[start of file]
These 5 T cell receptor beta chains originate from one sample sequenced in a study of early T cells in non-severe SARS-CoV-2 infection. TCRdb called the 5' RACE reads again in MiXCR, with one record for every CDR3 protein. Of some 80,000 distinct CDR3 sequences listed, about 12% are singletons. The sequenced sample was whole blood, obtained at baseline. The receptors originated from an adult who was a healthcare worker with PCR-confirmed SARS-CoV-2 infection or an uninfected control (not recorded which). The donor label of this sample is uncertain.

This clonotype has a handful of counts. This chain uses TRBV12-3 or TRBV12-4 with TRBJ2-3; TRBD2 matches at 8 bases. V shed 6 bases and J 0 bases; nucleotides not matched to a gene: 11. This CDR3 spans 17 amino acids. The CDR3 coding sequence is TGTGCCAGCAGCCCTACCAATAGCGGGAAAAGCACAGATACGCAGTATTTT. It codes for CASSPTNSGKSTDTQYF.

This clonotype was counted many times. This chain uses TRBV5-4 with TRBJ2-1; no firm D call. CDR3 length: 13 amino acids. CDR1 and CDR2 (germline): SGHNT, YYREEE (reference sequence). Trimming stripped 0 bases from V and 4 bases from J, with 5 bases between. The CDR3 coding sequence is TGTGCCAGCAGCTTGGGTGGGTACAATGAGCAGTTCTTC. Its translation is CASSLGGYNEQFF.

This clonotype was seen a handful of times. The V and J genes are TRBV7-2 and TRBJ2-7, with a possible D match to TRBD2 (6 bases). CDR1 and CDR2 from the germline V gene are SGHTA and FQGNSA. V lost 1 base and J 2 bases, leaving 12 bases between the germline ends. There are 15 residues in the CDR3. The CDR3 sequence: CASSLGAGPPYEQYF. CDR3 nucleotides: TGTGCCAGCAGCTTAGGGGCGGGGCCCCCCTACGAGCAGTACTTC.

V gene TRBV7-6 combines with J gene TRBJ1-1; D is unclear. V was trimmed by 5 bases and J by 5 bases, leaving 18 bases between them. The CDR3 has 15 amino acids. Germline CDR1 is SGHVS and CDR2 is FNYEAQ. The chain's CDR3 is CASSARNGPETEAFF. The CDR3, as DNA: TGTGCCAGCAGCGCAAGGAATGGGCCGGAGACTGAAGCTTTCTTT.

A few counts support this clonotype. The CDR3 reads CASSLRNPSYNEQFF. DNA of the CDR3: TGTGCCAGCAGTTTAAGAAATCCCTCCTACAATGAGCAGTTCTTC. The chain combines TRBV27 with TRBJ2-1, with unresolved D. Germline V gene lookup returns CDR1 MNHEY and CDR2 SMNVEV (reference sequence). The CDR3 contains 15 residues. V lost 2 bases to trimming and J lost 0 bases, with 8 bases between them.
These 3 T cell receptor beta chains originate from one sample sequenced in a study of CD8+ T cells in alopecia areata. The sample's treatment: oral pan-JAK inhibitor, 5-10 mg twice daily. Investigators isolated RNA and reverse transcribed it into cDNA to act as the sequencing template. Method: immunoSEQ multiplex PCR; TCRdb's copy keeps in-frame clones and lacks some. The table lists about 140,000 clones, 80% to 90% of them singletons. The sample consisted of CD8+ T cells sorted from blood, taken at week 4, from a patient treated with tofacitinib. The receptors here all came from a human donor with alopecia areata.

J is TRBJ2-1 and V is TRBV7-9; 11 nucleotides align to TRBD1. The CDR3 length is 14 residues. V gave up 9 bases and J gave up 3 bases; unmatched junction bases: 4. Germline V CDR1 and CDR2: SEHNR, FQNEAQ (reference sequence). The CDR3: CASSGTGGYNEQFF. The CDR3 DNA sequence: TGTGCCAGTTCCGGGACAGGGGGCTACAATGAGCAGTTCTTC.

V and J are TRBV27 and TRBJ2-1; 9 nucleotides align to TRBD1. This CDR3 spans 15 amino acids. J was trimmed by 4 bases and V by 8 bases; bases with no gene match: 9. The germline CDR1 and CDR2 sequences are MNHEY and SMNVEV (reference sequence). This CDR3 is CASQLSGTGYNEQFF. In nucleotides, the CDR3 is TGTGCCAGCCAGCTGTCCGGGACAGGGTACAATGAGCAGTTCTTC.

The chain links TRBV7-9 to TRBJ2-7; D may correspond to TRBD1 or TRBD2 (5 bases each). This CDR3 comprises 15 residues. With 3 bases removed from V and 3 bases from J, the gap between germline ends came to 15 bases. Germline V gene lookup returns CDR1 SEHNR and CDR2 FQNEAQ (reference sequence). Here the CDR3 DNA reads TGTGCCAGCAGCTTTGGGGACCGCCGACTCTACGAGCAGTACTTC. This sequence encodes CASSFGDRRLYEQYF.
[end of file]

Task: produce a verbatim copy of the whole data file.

These 5 T cell receptor beta chains originate from one sample sequenced in a study of early T cells in non-severe SARS-CoV-2 infection. TCRdb called the 5' RACE reads again in MiXCR, with one record for every CDR3 protein. Of some 80,000 distinct CDR3 sequences listed, about 12% are singletons. The sequenced sample was whole blood, obtained at baseline. The receptors originated from an adult who was a healthcare worker with PCR-confirmed SARS-CoV-2 infection or an uninfected control (not recorded which). The donor label of this sample is uncertain.

This clonotype has a handful of counts. This chain uses TRBV12-3 or TRBV12-4 with TRBJ2-3; TRBD2 matches at 8 bases. V shed 6 bases and J 0 bases; nucleotides not matched to a gene: 11. This CDR3 spans 17 amino acids. The CDR3 coding sequence is TGTGCCAGCAGCCCTACCAATAGCGGGAAAAGCACAGATACGCAGTATTTT. It codes for CASSPTNSGKSTDTQYF.

This clonotype was counted many times. This chain uses TRBV5-4 with TRBJ2-1; no firm D call. CDR3 length: 13 amino acids. CDR1 and CDR2 (germline): SGHNT, YYREEE (reference sequence). Trimming stripped 0 bases from V and 4 bases from J, with 5 bases between. The CDR3 coding sequence is TGTGCCAGCAGCTTGGGTGGGTACAATGAGCAGTTCTTC. Its translation is CASSLGGYNEQFF.

This clonotype was seen a handful of times. The V and J genes are TRBV7-2 and TRBJ2-7, with a possible D match to TRBD2 (6 bases). CDR1 and CDR2 from the germline V gene are SGHTA and FQGNSA. V lost 1 base and J 2 bases, leaving 12 bases between the germline ends. There are 15 residues in the CDR3. The CDR3 sequence: CASSLGAGPPYEQYF. CDR3 nucleotides: TGTGCCAGCAGCTTAGGGGCGGGGCCCCCCTACGAGCAGTACTTC.

V gene TRBV7-6 combines with J gene TRBJ1-1; D is unclear. V was trimmed by 5 bases and J by 5 bases, leaving 18 bases between them. The CDR3 has 15 amino acids. Germline CDR1 is SGHVS and CDR2 is FNYEAQ. The chain's CDR3 is CASSARNGPETEAFF. The CDR3, as DNA: TGTGCCAGCAGCGCAAGGAATGGGCCGGAGACTGAAGCTTTCTTT.

A few counts support this clonotype. The CDR3 reads CASSLRNPSYNEQFF. DNA of the CDR3: TGTGCCAGCAGTTTAAGAAATCCCTCCTACAATGAGCAGTTCTTC. The chain combines TRBV27 with TRBJ2-1, with unresolved D. Germline V gene lookup returns CDR1 MNHEY and CDR2 SMNVEV (reference sequence). The CDR3 contains 15 residues. V lost 2 bases to trimming and J lost 0 bases, with 8 bases between them.
These 3 T cell receptor beta chains originate from one sample sequenced in a study of CD8+ T cells in alopecia areata. The sample's treatment: oral pan-JAK inhibitor, 5-10 mg twice daily. Investigators isolated RNA and reverse transcribed it into cDNA to act as the sequencing template. Method: immunoSEQ multiplex PCR; TCRdb's copy keeps in-frame clones and lacks some. The table lists about 140,000 clones, 80% to 90% of them singletons. The sample consisted of CD8+ T cells sorted from blood, taken at week 4, from a patient treated with tofacitinib. The receptors here all came from a human donor with alopecia areata.

J is TRBJ2-1 and V is TRBV7-9; 11 nucleotides align to TRBD1. The CDR3 length is 14 residues. V gave up 9 bases and J gave up 3 bases; unmatched junction bases: 4. Germline V CDR1 and CDR2: SEHNR, FQNEAQ (reference sequence). The CDR3: CASSGTGGYNEQFF. The CDR3 DNA sequence: TGTGCCAGTTCCGGGACAGGGGGCTACAATGAGCAGTTCTTC.

V and J are TRBV27 and TRBJ2-1; 9 nucleotides align to TRBD1. This CDR3 spans 15 amino acids. J was trimmed by 4 bases and V by 8 bases; bases with no gene match: 9. The germline CDR1 and CDR2 sequences are MNHEY and SMNVEV (reference sequence). This CDR3 is CASQLSGTGYNEQFF. In nucleotides, the CDR3 is TGTGCCAGCCAGCTGTCCGGGACAGGGTACAATGAGCAGTTCTTC.

The chain links TRBV7-9 to TRBJ2-7; D may correspond to TRBD1 or TRBD2 (5 bases each). This CDR3 comprises 15 residues. With 3 bases removed from V and 3 bases from J, the gap between germline ends came to 15 bases. Germline V gene lookup returns CDR1 SEHNR and CDR2 FQNEAQ (reference sequence). Here the CDR3 DNA reads TGTGCCAGCAGCTTTGGGGACCGCCGACTCTACGAGCAGTACTTC. This sequence encodes CASSFGDRRLYEQYF.